The project was completed within budget, and the six months that were agreed upon. Without a doubt, the most intriguing aspect of this was the use of Facebook and email, instead of the phone, to get the job done. This was actually a positive experience for both parties. Randy points out that, "It's a big move to contact somebody that you don't know, trust them to take your money every month to fund the project as it goes along, and trust that they aren't going to work you over. Olivier did! It was a really pleasant experience."

Completion of the Mustang wasn't the final chapter in this story, however. After a few weeks, the car was picked up in Delaware, and shipped to Miami, where it was placed on a ship destined for France. When it arrived, it was directly impounded until it could be legalized. That process was supposed to take a month or two; however, it dragged out for six problematic months. Olivier points out, "She suffered from six months of sitting with surface rust issues underneath the vehicle. I worked hard to clean the mess, and I succeeded. I do have roof paint damage as a result of some spilled oil or coolant that occurred during the sea travel. No one cleaned it for six months!"

Biggest question is, of course, if the car lives up to expectations, which Olivier is comfortable in stating that, "She has quite enough power with the 331 and the sound is incredible! All in all, it is a very balanced car, safe and powerful. She corners flat, stops fast, and handles way better than stock. I found myself cornering just a little slower than with my Lotus Exige on the open road." The next step will be some tracks days where it will be put to a more rigorous test.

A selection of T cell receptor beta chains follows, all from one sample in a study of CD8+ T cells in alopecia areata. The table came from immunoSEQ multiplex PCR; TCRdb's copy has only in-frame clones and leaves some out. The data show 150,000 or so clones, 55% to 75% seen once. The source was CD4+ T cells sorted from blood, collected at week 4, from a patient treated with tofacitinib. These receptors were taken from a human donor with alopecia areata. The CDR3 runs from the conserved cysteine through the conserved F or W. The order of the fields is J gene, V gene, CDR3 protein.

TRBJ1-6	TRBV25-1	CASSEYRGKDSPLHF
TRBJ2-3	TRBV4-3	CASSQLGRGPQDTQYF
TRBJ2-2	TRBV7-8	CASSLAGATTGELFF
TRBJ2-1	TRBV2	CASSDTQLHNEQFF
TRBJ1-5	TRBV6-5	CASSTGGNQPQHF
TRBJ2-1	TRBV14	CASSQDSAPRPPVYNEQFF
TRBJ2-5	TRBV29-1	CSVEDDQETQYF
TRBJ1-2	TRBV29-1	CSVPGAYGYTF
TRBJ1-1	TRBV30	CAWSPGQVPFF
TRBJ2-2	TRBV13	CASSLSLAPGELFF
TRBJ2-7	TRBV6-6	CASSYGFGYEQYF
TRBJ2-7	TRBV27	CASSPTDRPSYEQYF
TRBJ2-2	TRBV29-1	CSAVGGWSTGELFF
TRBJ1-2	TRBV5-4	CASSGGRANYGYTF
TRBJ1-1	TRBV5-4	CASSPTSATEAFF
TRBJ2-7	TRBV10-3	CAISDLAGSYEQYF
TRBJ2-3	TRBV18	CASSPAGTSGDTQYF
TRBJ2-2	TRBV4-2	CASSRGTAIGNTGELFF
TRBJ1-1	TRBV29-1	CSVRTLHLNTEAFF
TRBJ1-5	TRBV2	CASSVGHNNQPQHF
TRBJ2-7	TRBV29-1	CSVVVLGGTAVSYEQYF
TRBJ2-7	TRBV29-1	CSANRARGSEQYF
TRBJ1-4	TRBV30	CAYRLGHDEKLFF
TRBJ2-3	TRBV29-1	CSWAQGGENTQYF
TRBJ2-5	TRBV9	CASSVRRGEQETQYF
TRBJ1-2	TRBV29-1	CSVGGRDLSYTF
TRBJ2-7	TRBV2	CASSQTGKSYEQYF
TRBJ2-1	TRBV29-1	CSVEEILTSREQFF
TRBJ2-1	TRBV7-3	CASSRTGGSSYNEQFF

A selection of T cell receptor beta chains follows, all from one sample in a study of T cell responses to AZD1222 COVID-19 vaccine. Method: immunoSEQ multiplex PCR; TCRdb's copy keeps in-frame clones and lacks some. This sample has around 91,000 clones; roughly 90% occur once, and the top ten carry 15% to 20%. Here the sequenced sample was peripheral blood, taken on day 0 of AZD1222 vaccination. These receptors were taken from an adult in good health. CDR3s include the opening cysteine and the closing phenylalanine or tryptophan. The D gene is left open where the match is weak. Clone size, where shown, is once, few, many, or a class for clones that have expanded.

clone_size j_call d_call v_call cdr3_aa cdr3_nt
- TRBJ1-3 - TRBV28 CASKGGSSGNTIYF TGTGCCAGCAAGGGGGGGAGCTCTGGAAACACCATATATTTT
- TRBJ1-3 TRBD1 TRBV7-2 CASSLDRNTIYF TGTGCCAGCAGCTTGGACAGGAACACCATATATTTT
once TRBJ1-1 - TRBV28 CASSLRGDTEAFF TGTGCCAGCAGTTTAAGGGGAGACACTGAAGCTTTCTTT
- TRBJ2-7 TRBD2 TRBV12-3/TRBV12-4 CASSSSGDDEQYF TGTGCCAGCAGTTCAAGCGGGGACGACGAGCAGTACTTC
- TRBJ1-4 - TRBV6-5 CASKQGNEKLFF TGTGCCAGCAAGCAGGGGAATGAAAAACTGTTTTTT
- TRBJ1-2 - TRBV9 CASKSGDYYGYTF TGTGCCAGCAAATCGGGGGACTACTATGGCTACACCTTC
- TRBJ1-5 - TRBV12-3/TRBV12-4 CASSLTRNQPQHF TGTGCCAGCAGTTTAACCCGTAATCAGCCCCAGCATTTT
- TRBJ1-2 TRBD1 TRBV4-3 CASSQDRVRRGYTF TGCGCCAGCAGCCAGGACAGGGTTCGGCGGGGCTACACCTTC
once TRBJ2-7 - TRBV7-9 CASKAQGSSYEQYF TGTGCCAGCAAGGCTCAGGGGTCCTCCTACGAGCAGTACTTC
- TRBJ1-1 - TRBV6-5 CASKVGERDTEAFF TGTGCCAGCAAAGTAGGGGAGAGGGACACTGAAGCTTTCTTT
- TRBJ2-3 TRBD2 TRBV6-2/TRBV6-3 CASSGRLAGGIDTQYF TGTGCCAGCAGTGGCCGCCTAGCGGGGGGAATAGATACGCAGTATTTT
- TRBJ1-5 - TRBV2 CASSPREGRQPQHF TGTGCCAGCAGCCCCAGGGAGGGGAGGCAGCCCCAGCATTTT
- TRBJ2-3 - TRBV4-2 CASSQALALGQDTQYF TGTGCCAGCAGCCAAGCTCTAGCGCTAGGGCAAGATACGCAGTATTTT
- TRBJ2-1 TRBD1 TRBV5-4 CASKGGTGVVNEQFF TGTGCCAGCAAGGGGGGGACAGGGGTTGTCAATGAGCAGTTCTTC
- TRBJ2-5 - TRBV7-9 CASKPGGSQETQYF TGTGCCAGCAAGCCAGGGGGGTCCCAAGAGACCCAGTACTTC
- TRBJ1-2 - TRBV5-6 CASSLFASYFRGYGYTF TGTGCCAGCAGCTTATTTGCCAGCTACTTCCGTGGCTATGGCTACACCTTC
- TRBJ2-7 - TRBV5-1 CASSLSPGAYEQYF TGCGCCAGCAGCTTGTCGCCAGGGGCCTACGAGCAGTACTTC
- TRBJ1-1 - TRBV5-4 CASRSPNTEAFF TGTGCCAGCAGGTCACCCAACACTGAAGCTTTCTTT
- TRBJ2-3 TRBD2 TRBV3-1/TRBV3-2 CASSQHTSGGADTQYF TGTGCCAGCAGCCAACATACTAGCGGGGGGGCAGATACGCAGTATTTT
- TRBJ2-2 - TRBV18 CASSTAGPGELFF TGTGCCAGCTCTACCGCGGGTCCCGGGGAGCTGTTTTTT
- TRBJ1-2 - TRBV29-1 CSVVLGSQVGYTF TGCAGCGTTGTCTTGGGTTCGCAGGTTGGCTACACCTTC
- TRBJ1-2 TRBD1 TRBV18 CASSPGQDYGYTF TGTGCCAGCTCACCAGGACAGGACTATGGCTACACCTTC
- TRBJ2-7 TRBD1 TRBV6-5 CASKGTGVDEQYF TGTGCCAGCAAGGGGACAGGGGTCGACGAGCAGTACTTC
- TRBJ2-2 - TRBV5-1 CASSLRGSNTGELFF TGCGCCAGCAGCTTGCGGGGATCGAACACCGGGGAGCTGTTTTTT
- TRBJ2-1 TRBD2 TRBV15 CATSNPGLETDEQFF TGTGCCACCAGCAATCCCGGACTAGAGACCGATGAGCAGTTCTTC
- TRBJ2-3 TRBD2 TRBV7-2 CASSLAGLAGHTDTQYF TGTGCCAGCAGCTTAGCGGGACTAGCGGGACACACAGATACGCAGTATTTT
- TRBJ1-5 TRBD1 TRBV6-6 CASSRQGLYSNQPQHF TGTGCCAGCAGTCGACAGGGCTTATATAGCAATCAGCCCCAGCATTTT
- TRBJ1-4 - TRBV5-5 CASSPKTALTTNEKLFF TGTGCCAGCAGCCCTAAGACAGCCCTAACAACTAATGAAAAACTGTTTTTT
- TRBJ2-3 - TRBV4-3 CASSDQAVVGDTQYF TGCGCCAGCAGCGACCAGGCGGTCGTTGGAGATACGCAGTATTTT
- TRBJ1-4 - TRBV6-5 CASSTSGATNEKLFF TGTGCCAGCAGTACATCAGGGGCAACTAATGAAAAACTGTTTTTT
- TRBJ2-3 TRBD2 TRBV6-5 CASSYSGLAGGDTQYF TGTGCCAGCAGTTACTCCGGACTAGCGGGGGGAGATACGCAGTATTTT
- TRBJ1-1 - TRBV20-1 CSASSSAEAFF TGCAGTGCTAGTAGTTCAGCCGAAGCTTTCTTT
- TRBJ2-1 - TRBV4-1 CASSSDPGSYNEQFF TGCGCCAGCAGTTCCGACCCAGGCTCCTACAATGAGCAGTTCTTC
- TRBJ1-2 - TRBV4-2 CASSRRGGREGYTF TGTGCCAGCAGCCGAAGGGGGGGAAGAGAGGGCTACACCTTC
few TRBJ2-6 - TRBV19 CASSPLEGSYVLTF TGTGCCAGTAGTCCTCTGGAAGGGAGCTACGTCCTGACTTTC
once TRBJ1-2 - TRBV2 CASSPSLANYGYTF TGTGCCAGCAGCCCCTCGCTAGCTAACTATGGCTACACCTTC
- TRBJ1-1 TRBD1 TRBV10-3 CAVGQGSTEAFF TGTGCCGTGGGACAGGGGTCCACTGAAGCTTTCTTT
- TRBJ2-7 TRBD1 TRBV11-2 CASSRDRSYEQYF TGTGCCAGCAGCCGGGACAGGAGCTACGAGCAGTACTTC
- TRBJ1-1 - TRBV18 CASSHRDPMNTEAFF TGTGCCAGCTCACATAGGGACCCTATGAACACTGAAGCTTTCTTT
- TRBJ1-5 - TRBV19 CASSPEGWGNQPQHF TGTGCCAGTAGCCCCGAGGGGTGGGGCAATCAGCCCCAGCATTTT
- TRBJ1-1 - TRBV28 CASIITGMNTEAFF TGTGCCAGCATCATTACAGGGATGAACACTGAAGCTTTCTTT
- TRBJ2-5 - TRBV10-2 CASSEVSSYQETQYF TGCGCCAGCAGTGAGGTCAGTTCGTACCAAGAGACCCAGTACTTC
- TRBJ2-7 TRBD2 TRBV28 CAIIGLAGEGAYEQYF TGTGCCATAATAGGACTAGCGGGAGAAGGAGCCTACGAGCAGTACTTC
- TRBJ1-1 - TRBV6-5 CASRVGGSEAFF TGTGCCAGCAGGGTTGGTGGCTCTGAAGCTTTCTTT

Olivier wanted a Mustang that was suitable to do track days with, so outright horsepower wasn't as important as maximum handling

The Details

Olivier Legrand's 1967 Ford Mustang

331 Ford small block, 4.030 bore, 3.250 stroke built by Ed Thomas Performance Engines (St. Georges, Delaware)
Trick Flow Specialties aluminum cylinder heads, 2.02-inch intake valves, 1.60-inch exhaust valves
Edelbrock aluminum intake manifold
Scat steel crankshaft
Scat steel connecting rods
Probe Industries forged aluminum pistons
Comp Cams roller camshaft, 0.555 lift, 295/300 duration at 0.050
Demon 650-cfm carburetor
MSD distributor
10.6:1 compression ratio

Patriot headers with 15⁄8-inch primaries, 2½-inch collectors
Flowtech 2½-inch mufflers
2.5-inch aluminized steel pipes

Tremec five-speed built by Hanlon Motorsports (St. Peters, Pennsylvania)
Pro 5.0 shifter with custom billet shift handle

Ford 9-inch housing
Eaton Truetrac differential
3.70 gears
28-spline axles

Front: TCP coilover front suspension and rack-and-pinion, VariShock coilover shocks
Rear: TCP mid-eye leaf springs, Monroe shocks

Front: Wilwood disc, 12-inch rotors, four-piston calipers
Rear: Wilwood disc, 12-inch rotors, four-piston calipers

Front: American Racing Torq-Thrust II, 17x8-inch, chrome finish
Rear: American Racing Torq-Thrust II, 17x9-inch, chrome finish

Front: BFGoodrich G-Force T/A P225/45ZR17
Rear: BFGoodrich G-Force T/A P275/40ZR17

Scat Enterprises Procar seats, Auto Custom carpet, Auto Meter Comp II instruments, Lecarra Steering wheel, custom center console, rear retractable seatbelts, rear booster seat

Valspar Acapulco Blue applied by Iron Hill Auto Body; Tony D. Branda fiberglass hood, decklid, scoops, and quarter extensions